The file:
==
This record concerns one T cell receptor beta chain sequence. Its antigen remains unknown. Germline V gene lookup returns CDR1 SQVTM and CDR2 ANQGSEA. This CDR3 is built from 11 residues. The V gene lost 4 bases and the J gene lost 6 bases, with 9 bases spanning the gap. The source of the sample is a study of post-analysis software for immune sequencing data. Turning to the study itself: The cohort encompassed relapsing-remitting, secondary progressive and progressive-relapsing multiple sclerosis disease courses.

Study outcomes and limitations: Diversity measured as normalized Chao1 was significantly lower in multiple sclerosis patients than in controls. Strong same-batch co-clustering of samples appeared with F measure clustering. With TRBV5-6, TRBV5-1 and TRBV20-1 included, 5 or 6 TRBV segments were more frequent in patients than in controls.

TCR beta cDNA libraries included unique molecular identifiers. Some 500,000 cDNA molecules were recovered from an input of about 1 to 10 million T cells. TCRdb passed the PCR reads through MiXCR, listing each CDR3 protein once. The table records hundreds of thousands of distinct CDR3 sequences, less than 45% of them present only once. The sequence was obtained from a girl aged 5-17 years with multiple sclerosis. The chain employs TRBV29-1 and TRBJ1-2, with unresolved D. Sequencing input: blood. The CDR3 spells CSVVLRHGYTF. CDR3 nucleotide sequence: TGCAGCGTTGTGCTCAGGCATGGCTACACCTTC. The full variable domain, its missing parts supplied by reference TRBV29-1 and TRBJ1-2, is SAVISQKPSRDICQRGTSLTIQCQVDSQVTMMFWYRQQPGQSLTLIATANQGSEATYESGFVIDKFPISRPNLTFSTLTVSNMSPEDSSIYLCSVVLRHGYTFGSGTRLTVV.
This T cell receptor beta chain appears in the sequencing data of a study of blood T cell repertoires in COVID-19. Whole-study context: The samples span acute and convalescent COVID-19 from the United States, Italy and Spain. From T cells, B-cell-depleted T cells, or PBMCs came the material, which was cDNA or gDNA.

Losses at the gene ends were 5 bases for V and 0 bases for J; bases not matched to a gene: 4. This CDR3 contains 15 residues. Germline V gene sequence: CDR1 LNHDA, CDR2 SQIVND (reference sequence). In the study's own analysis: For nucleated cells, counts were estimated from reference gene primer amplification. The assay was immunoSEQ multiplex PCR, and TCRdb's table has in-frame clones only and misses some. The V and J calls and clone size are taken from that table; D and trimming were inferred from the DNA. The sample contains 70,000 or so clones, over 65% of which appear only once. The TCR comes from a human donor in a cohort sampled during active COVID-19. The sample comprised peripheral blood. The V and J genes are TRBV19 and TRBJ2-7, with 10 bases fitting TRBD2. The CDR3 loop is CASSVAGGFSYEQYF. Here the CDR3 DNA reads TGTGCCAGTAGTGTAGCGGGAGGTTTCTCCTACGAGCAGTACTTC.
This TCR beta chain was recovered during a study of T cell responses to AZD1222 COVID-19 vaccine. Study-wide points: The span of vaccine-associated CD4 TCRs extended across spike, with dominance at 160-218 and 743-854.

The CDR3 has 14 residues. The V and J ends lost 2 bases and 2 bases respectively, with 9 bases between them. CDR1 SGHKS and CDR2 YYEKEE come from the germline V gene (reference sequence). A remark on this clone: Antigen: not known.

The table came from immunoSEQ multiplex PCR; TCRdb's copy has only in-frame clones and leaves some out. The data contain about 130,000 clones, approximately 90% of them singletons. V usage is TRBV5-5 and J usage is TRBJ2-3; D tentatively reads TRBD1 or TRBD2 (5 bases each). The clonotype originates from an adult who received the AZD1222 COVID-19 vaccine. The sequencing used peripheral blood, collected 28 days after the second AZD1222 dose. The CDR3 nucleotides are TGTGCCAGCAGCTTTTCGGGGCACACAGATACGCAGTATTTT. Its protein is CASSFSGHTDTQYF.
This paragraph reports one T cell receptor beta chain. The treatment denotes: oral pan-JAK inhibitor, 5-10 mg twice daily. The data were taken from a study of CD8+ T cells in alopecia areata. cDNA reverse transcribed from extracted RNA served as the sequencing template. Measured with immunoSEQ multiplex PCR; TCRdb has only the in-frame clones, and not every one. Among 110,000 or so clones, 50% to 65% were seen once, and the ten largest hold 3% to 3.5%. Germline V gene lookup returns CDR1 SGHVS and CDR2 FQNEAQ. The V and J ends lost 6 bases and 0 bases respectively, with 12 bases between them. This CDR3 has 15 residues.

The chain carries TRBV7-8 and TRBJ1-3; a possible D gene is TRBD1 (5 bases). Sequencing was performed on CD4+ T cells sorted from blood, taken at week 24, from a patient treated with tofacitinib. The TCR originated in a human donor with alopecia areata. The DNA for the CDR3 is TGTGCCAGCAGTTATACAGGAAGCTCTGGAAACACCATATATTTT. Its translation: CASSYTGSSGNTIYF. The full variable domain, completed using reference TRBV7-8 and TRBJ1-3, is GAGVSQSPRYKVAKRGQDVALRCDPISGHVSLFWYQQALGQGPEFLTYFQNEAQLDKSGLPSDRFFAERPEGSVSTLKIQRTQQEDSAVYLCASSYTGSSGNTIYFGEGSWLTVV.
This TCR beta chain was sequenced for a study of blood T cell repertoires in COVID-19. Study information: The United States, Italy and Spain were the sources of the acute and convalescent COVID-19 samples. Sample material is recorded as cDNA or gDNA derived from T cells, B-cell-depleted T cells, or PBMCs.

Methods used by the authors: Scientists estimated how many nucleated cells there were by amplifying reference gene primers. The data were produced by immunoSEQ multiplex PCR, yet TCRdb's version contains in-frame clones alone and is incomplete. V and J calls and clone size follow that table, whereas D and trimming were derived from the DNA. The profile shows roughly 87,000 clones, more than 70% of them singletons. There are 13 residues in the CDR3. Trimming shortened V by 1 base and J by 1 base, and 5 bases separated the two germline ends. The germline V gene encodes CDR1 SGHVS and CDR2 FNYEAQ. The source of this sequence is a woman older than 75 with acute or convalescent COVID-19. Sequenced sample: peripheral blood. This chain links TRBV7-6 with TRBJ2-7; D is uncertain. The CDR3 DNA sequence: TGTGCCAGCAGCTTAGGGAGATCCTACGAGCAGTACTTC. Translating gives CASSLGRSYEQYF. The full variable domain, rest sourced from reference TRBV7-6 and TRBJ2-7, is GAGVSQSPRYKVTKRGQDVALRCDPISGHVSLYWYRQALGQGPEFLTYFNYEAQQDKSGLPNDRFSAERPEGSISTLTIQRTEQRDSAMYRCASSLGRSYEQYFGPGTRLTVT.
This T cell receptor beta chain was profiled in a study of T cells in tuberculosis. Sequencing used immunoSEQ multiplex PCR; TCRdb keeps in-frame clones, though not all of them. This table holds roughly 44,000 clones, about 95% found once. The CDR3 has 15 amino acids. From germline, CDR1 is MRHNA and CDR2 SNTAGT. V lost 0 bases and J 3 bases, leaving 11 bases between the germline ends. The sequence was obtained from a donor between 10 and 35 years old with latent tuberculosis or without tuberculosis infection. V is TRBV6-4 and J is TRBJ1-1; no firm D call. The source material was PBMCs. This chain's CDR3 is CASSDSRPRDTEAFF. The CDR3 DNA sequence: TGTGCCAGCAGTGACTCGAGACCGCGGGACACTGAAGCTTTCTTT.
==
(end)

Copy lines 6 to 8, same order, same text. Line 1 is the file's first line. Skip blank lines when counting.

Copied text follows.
This TCR beta chain was recovered during a study of T cell responses to AZD1222 COVID-19 vaccine. Study-wide points: The span of vaccine-associated CD4 TCRs extended across spike, with dominance at 160-218 and 743-854.

The CDR3 has 14 residues. The V and J ends lost 2 bases and 2 bases respectively, with 9 bases between them. CDR1 SGHKS and CDR2 YYEKEE come from the germline V gene (reference sequence). A remark on this clone: Antigen: not known.

The table came from immunoSEQ multiplex PCR; TCRdb's copy has only in-frame clones and leaves some out. The data contain about 130,000 clones, approximately 90% of them singletons. V usage is TRBV5-5 and J usage is TRBJ2-3; D tentatively reads TRBD1 or TRBD2 (5 bases each). The clonotype originates from an adult who received the AZD1222 COVID-19 vaccine. The sequencing used peripheral blood, collected 28 days after the second AZD1222 dose. The CDR3 nucleotides are TGTGCCAGCAGCTTTTCGGGGCACACAGATACGCAGTATTTT. Its protein is CASSFSGHTDTQYF.